Jessica Lang speaks about relationship between dance and opera in “Aida”


Regarding opera, most remark on the exaggerated vocal styles of the artists, the deliciously ostentatious scenery and costumes… But what about the dancing?

You can’t think about opera without considering ballet’s impact on the art form. Although created in Italy during the Renaissance, the noble ballet style reached its epitome in the court of Louis XIV—no slouch of a dancer himself—in the mid-17th century. Ballet was integral to the development of opera and has remained an essential component, inspiring operatic works by composers such as Pyotr Ilyich Tchaikovsky and Giuseppe Verdi.

Lyric Opera Chicago continues the tradition of marrying dance to music in “Aida,” running through April 7. Directed by Francesca Zambello and composed by Verdi, the production presents dance as an important element within the story of the Egyptian General, Radamès (Russell Thomas), who relinquishes his status after falling in love with Aida (Michelle Bradley), the captive princess of their neighboring enemy.

The company of "Aida" at Lyric Opera; Photo by Todd Rosenberg

See Chicago Dance spoke with choreographer Jessica Lang about her work on “Aida,” the relationship between ballet and opera, and how she came to be interested in the genre.

Lang first felt the allure of opera while studying at The Juilliard School in New York City. “I was surrounded by so much talent in many areas of performing arts—musicians, dancers and opera singers,” says Lang. “I was inspired by my classmates and [opera] struck me as something I was interested in and found beautiful.”

It became apparent to Lang that opera, true to its roots, is an art form that encompasses a spectrum of art forms in a collaborative environment. “There’s a definite story, and you’re a part of that story, not the main attraction. I love the collaborative experience working with a director, working within my art form to enhance their vision of the storytelling.”

Lang’s choreography can be seen throughout the performance, serving as the denouement of the acts, as interstitial moments that set up the proceeding scenes, or in the background to augment the vocal expositions happening downstage.

Dressed in grey tank tops and brown slacks, or in forest green military uniforms, the dancers are the King’s elite guard, performing intricate military drills that showcase strength and precision through lofty jeté leaps into parallel line formations, then plowing through their own ranks with fists raised high.

The corps of dancers also adds to the scenery created by Artistic Designer RETNA, composed mostly of large installations of abstract circles and zig-zagging lines based on Egyptian hieroglyphics. In Act 4, guardsmen grab hold of long black ribbons attached to the ceiling, creating crisscrossing patterns that add depth to the symbols in the background. When they use these ribbons to bind the traitor Rademes, scenery, dance and narrative combine in an awesome spectacle.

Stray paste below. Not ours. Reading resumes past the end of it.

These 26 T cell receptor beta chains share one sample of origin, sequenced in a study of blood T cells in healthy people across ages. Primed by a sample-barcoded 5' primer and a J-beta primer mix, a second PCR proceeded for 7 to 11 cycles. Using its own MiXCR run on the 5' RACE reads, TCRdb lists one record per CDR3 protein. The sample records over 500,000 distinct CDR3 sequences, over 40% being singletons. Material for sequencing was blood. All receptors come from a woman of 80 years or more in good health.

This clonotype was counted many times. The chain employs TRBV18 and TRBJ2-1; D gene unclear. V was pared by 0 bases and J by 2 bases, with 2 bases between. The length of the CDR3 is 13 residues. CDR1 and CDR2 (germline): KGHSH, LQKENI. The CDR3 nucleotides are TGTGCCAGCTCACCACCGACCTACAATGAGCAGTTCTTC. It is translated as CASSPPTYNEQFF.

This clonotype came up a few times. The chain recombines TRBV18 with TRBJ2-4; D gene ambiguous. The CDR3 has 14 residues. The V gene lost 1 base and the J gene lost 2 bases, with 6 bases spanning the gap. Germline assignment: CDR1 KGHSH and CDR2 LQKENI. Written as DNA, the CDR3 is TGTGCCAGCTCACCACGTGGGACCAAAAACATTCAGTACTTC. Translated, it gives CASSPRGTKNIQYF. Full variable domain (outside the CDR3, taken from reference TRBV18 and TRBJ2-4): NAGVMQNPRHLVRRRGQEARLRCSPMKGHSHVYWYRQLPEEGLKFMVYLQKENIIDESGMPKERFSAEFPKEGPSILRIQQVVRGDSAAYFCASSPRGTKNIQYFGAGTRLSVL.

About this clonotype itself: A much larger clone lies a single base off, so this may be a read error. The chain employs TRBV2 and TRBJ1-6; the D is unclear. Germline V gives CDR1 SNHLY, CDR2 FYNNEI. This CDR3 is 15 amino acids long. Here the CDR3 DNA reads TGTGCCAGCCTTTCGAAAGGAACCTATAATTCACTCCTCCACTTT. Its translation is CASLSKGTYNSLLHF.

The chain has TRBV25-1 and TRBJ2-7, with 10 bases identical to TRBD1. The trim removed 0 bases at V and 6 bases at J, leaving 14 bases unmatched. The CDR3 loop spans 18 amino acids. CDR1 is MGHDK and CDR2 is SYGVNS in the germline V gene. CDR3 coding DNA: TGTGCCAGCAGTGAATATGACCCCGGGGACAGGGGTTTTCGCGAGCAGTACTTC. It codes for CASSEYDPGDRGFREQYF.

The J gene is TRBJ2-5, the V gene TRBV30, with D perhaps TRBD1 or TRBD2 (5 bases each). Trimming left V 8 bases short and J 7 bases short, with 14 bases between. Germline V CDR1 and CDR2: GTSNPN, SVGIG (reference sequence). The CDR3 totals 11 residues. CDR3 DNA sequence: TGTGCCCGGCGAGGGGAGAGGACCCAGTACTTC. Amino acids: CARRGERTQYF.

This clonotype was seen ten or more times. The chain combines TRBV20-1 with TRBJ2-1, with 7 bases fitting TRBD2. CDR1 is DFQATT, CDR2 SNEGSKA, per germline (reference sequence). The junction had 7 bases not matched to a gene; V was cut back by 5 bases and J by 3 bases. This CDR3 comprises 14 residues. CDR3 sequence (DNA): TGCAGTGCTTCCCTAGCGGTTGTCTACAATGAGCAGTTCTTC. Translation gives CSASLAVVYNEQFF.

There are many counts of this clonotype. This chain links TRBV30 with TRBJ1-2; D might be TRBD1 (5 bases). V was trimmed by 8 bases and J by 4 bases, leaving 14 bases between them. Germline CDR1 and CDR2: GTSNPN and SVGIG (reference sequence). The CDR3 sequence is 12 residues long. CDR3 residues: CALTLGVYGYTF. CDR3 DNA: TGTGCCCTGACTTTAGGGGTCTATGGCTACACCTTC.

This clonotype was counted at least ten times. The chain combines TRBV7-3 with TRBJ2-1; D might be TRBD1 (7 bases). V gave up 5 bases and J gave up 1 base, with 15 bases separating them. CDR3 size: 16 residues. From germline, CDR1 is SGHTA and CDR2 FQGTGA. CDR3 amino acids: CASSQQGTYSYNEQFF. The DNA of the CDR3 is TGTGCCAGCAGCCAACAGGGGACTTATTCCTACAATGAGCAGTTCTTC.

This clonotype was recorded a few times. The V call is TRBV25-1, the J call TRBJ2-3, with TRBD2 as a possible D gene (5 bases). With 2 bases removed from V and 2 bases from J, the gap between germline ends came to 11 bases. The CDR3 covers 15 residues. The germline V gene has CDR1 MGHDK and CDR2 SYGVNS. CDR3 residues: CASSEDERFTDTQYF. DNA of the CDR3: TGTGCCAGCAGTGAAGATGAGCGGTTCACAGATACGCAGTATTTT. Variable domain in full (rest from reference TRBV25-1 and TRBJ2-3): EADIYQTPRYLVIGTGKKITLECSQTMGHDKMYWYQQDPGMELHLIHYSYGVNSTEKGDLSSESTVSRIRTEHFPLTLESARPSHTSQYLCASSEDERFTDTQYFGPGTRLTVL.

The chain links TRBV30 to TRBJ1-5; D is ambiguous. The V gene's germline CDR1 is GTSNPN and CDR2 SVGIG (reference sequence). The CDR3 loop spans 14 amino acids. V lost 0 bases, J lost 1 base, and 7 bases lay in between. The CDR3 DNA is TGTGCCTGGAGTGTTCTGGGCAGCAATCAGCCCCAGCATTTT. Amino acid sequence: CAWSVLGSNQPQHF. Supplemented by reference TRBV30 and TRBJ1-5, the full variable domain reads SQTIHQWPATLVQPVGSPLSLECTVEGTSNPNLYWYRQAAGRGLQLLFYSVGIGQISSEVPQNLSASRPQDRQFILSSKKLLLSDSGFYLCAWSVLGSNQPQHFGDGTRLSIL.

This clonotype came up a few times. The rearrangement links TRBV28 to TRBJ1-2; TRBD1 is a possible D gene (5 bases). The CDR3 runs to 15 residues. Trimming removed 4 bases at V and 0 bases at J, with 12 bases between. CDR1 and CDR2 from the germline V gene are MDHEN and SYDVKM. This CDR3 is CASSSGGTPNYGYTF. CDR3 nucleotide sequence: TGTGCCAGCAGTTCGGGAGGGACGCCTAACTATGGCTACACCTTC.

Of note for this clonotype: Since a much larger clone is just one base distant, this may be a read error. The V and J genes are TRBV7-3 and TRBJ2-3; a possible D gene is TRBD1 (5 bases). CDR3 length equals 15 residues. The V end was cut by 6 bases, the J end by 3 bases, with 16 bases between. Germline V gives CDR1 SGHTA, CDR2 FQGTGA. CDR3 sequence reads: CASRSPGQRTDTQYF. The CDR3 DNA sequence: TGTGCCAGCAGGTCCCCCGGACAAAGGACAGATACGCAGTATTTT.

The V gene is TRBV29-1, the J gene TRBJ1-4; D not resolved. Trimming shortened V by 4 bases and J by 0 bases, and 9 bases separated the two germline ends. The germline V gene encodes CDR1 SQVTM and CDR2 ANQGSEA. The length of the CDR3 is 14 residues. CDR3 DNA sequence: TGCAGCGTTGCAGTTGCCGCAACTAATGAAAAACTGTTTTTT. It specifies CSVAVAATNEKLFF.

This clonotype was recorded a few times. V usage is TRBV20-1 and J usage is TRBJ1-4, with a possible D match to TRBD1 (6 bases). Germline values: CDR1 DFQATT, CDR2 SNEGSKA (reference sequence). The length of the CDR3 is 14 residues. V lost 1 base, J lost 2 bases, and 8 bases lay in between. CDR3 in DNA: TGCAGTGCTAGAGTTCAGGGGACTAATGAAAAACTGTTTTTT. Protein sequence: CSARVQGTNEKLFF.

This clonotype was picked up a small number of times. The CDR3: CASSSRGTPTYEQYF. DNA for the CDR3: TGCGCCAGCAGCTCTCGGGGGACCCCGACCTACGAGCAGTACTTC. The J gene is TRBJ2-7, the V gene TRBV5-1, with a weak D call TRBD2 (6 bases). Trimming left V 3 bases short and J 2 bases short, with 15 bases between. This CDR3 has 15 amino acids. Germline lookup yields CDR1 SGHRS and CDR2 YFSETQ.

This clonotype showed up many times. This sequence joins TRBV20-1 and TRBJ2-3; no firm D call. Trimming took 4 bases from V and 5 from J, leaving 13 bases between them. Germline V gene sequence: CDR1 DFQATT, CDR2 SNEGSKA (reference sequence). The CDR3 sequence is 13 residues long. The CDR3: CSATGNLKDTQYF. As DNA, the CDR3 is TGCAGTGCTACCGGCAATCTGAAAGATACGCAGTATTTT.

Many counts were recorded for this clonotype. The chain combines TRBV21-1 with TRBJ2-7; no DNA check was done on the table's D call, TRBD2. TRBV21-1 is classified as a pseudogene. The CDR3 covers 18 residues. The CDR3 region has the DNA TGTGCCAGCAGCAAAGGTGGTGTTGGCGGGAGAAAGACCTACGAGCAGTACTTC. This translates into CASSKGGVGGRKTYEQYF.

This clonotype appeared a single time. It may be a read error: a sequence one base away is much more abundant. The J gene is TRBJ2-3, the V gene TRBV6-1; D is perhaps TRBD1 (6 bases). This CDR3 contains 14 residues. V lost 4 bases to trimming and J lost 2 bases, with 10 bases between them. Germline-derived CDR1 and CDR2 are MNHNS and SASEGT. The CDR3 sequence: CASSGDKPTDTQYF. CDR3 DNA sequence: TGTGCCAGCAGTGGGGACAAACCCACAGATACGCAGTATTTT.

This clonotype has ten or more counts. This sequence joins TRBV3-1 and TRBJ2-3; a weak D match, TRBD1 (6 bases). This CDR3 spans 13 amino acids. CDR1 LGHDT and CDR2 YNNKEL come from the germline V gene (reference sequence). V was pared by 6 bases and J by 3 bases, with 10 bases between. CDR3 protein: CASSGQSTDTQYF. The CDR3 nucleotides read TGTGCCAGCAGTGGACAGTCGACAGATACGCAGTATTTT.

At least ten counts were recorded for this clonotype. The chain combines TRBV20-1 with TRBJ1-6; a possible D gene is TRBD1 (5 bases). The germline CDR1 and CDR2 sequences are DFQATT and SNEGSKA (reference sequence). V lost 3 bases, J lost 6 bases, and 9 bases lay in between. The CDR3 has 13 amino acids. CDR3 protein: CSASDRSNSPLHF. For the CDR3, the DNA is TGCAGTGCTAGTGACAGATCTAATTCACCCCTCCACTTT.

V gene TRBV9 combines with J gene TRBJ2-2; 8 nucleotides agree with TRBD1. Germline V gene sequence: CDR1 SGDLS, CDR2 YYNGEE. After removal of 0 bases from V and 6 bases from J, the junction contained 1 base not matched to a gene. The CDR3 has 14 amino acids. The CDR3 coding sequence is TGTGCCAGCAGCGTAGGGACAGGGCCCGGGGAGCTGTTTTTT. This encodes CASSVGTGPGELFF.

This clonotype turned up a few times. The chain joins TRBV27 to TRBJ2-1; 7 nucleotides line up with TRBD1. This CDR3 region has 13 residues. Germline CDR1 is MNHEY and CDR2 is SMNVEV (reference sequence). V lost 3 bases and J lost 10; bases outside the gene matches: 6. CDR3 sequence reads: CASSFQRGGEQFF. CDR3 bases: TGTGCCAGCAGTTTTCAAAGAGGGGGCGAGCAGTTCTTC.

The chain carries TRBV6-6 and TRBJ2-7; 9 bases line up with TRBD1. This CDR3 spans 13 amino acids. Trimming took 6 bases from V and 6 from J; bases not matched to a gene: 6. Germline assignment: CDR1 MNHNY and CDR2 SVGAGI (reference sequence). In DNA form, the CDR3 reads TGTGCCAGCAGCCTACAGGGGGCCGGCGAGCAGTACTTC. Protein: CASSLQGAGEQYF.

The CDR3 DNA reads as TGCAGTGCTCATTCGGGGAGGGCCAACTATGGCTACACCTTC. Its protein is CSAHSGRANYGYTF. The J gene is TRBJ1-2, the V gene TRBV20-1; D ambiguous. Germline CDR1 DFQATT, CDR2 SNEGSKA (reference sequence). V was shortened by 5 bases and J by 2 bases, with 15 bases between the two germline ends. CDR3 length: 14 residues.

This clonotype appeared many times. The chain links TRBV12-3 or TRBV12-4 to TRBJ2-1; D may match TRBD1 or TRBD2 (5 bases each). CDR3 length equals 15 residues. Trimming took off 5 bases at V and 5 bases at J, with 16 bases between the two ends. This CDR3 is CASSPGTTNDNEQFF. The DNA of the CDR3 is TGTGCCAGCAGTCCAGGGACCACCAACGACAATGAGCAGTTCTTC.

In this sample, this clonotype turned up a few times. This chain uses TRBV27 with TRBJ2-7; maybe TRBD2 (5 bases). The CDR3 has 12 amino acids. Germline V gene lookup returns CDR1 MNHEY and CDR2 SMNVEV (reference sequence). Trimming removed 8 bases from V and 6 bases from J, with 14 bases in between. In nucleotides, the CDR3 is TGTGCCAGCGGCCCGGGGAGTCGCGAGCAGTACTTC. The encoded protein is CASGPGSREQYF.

The company of "Aida" at Lyric Opera; Photo by Todd Rosenberg


The dancers are an assembly of notable talent, including artists familiar to fans of Chicago dance—Sam Crouch (South Chicago Dance Theater, Hot Crowd), Vernon Gooden (Joel Hall Dancers, Deeply Rooted), Marcus Hardy (Inaside Chicago Dance, Chicago Dance Crash) and Chicago-native Jonathan Hart.

Featured amongst the ensemble is dancer Ann O’Donnell Passero, who several times takes center stage wearing a flowing gold dress, representing hope and joy during the culmination of Act 2, when the royal court convenes to celebrate their victory over Ethiopia. “Ann represents this hope, a ritual icon that the people honor and maybe pray to,” says Lang. “In the end, they lift her to the sky as it rains down gold in a beautiful moment of joy. There are rewards for being hopeful.”

This isn’t Lang’s first time working with both O’Donnell Passero, who danced in Lang’s company, Jessica Lang Dance, and performed in Lang’s “Stabat Mater” at the 2013 Glimmerglass festival, commissioned by then-director, Francesca Zambello.

Lang is thrilled to work again with Zambello on “Aida.” “What I love about Francesca is that she uses dance as a language throughout the opera. She doesn’t just hold it until the ‘triumphal scene.’ That’s too obvious. She puts it in nearly every scene. [Zambello treats dance] as a visual language that is used throughout. I think that might be of some surprise.”

This isn’t Lang’s first run in with the property. This version of “Aida” began at the San Francisco Opera in 2016 before being reset at the Washington National Opera, Seattle Opera and LA Opera. Despite multiple productions, Lang finds ways to keep the work fresh. “Every time we reapproach [Aida] there is a discussion about what should or could change from the production standpoint. I also let the artists in the room influence and inspire different interpretations of similar steps. There’s a map of what we’re going to do, but there’s freedom to have change happen.”

While many don’t associate opera with dance, they should, and Lang is passionate about the multi-faceted nature of the art form. “Opera envelopes the whole experience of the performing arts. Opera has dance, live music, singing… It’s something I find very inspiring.”

“Aida” runs through April 7 at Lyric Opera Chicago, 20 N. Wacker Dr. Remaining showtimes are April 1 at 7pm and April 4 & 7 at 2pm. Tickets are $59-$349 at